In a recent visit to Tanzania, President Frank-Walter Steinmeier of Germany extends an official apology for the brutal colonial-era violence inflicted on the country. He acknowledges the Maji Maji Rebellion, a dark chapter in history, in which between 200,000 and 300,000 indigenous people lost their lives during the German rule. The president commits to fostering a shared understanding of this painful history, vowing to raise awareness about these atrocities in Germany. He further expresses the desire for a process of “communal healing” as he meets with descendants of a leader executed during the colonial revolt.
Tanzania endured decades of German colonial rule, both preceding and following the turn of the 20th century, with the Maji Maji Rebellion from 1905 to 1907 marking one of the deadliest uprisings in the region. The rebellion saw widespread atrocities as German troops systematically razed villages and fields. Tanzania’s then-government, in 2017, contemplated legal action to seek compensation for the starvation, torture, and killing of its people by German forces.
President Steinmeier’s visit aims to initiate a process of “communal healing” as he acknowledges the shared historical responsibility between the two nations. He reassures Tanzanians of Germany’s commitment to collaboratively address their painful past, promising to carry these stories back to his homeland for broader dissemination. Additionally, Germany pledges to aid in the search and repatriation of the remains, particularly the skull, of an executed colonial-era leader, Chief Songea Mbano, and others whose remains were taken to Germany more than a century ago.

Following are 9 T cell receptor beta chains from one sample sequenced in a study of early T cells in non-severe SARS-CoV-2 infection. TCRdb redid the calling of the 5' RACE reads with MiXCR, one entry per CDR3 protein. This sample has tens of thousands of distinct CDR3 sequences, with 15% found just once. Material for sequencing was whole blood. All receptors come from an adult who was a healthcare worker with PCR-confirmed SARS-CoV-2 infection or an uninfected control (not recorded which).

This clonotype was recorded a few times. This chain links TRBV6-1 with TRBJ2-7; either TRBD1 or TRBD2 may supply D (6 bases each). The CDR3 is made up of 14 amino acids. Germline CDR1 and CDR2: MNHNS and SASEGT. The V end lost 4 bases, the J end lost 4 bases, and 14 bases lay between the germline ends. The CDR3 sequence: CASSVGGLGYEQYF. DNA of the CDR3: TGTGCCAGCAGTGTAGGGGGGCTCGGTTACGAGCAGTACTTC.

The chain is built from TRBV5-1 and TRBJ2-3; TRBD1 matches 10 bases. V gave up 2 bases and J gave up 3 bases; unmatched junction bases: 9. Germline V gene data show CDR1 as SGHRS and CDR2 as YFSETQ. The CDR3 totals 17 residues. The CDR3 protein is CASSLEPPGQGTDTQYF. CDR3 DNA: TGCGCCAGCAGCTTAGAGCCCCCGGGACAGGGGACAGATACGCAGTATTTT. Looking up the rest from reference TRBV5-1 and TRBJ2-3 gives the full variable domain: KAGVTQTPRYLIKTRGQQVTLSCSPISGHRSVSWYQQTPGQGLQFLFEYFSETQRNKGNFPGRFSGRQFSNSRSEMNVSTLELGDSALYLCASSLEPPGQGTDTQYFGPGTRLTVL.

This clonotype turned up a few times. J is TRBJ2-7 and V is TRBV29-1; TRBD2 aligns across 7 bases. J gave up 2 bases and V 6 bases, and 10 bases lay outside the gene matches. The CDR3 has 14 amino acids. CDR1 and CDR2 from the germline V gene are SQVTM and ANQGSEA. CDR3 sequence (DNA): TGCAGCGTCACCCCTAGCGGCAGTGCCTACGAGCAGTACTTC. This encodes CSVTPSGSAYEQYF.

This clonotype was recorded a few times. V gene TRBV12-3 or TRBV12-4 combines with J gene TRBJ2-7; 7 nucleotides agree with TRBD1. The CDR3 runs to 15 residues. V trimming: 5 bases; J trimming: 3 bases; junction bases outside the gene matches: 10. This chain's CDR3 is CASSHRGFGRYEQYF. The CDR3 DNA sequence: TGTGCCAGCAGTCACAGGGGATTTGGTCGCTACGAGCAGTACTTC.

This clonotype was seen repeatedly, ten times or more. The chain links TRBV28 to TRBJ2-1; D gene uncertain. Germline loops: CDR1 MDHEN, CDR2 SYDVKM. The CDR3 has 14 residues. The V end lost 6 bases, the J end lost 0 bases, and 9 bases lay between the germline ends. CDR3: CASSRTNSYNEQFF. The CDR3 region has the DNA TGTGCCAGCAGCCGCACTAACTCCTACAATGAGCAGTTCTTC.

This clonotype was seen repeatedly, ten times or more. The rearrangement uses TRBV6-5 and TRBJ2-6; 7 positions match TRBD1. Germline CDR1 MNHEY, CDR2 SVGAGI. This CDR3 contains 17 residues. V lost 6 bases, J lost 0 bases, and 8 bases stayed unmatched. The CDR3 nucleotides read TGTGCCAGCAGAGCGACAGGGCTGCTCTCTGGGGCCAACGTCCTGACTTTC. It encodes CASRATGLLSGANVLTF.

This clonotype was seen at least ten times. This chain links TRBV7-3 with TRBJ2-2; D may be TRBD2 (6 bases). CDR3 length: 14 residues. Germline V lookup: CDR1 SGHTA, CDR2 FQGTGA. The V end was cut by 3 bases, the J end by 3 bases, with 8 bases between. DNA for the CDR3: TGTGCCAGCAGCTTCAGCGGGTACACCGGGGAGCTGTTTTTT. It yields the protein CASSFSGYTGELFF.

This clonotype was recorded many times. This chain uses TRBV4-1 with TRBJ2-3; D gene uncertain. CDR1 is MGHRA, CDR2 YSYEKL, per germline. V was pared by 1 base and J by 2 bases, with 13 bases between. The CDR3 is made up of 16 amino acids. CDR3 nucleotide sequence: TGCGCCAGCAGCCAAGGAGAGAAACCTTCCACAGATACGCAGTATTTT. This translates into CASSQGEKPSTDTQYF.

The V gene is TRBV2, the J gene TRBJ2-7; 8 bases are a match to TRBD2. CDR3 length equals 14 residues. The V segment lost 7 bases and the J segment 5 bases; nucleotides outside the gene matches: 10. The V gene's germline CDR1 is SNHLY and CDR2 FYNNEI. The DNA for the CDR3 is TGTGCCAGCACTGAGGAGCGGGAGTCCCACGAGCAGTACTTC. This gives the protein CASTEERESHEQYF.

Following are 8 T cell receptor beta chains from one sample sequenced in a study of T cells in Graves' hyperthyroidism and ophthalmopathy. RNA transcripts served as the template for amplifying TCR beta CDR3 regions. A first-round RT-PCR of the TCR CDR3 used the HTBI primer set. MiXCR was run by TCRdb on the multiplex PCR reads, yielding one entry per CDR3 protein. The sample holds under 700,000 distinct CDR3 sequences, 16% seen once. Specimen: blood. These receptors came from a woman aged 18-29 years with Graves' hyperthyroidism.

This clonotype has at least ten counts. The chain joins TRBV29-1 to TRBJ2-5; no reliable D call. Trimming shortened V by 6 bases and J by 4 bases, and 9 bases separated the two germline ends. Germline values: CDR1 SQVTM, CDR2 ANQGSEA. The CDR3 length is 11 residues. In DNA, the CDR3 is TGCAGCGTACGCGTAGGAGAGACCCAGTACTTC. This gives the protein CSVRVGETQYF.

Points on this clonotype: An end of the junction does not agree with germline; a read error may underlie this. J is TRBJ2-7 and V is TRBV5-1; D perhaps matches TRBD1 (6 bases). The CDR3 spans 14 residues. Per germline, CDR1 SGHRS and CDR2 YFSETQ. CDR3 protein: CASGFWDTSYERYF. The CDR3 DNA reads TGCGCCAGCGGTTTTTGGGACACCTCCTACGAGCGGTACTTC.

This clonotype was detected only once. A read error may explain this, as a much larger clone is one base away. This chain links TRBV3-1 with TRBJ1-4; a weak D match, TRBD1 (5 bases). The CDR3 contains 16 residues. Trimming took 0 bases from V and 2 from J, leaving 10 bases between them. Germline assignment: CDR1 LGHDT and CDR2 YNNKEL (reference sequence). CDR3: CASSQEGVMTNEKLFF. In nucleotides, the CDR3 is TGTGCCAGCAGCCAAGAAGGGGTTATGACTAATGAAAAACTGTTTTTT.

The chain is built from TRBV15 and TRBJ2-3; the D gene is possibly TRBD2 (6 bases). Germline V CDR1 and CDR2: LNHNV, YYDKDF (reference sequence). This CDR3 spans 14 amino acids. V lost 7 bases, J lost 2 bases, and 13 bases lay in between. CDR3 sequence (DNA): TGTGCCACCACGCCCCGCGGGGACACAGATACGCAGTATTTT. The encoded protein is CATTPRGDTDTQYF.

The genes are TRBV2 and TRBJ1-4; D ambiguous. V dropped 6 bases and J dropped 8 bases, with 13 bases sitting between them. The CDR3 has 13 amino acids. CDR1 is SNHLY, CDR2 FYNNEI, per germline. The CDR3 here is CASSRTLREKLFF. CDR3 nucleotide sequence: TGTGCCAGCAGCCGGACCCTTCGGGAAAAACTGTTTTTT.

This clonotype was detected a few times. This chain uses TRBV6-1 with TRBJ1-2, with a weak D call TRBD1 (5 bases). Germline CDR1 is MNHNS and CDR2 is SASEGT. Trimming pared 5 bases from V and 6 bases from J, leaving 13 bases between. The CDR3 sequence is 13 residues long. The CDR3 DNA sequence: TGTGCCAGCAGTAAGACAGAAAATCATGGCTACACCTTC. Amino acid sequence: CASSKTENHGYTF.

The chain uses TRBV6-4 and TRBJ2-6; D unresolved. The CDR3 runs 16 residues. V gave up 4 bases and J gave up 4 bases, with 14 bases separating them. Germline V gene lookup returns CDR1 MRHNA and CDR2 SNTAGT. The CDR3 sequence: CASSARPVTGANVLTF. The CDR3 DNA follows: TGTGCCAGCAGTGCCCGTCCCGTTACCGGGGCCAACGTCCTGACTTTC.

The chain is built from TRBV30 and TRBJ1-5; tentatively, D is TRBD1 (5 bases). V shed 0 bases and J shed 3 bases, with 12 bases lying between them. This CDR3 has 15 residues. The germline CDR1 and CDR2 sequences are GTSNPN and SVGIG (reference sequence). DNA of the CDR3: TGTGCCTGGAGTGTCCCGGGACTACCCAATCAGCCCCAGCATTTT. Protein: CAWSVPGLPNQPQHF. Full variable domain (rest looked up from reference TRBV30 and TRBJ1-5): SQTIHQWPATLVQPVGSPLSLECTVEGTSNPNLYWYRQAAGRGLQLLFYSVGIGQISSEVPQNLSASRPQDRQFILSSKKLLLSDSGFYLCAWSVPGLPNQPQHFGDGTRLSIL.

The visit also included poignant moments, with President Steinmeier laying a flower at Chief Songea’s grave, hailing him as a courageous leader of the Maji Maji Rebellion. Descendants of Chief Songea, appreciating the gesture, hope that this marks a positive step towards strengthening the relationship between Tanzania and Germany, putting an end to their long-standing suffering.
This acknowledgement of colonial crimes comes as Germany grapples with its historical legacy, primarily focused on the Holocaust and World War II. In recent years, the country has begun confronting its colonial-era atrocities, not only in Tanzania but also in Namibia, where mass killings of the Herero and Nama people were recognized as the first genocide of the 20th century. A 2021 agreement with Namibia formally recognized these colonial-era massacres as genocide, pledging support for affected communities, though without formal reparations, a development that continues to generate concerns among some groups representing the Herero and Nama people.
Germany’s commitment to addressing its colonial past extends to researching the approximately 1,100 skulls taken from German East Africa, including Tanzania, which were brought to Germany and are now in museums and anthropological collections. Efforts to identify living relatives of those whose skulls were looted in Tanzania are underway.
The historical backdrop reveals that German East Africa, comprising modern-day Tanzania, Rwanda, and Burundi, existed from 1885 until Germany’s defeat at the end of World War I, leading to the loss of its colonies under the Treaty of Versailles. The Maji Maji rebellion claimed the lives of an estimated 300,000 people in the struggle against colonial oppression.
President Steinmeier’s visit is a significant step in addressing and reconciling with a painful history, reaffirming Germany’s commitment to acknowledging and rectifying its colonial-era atrocities.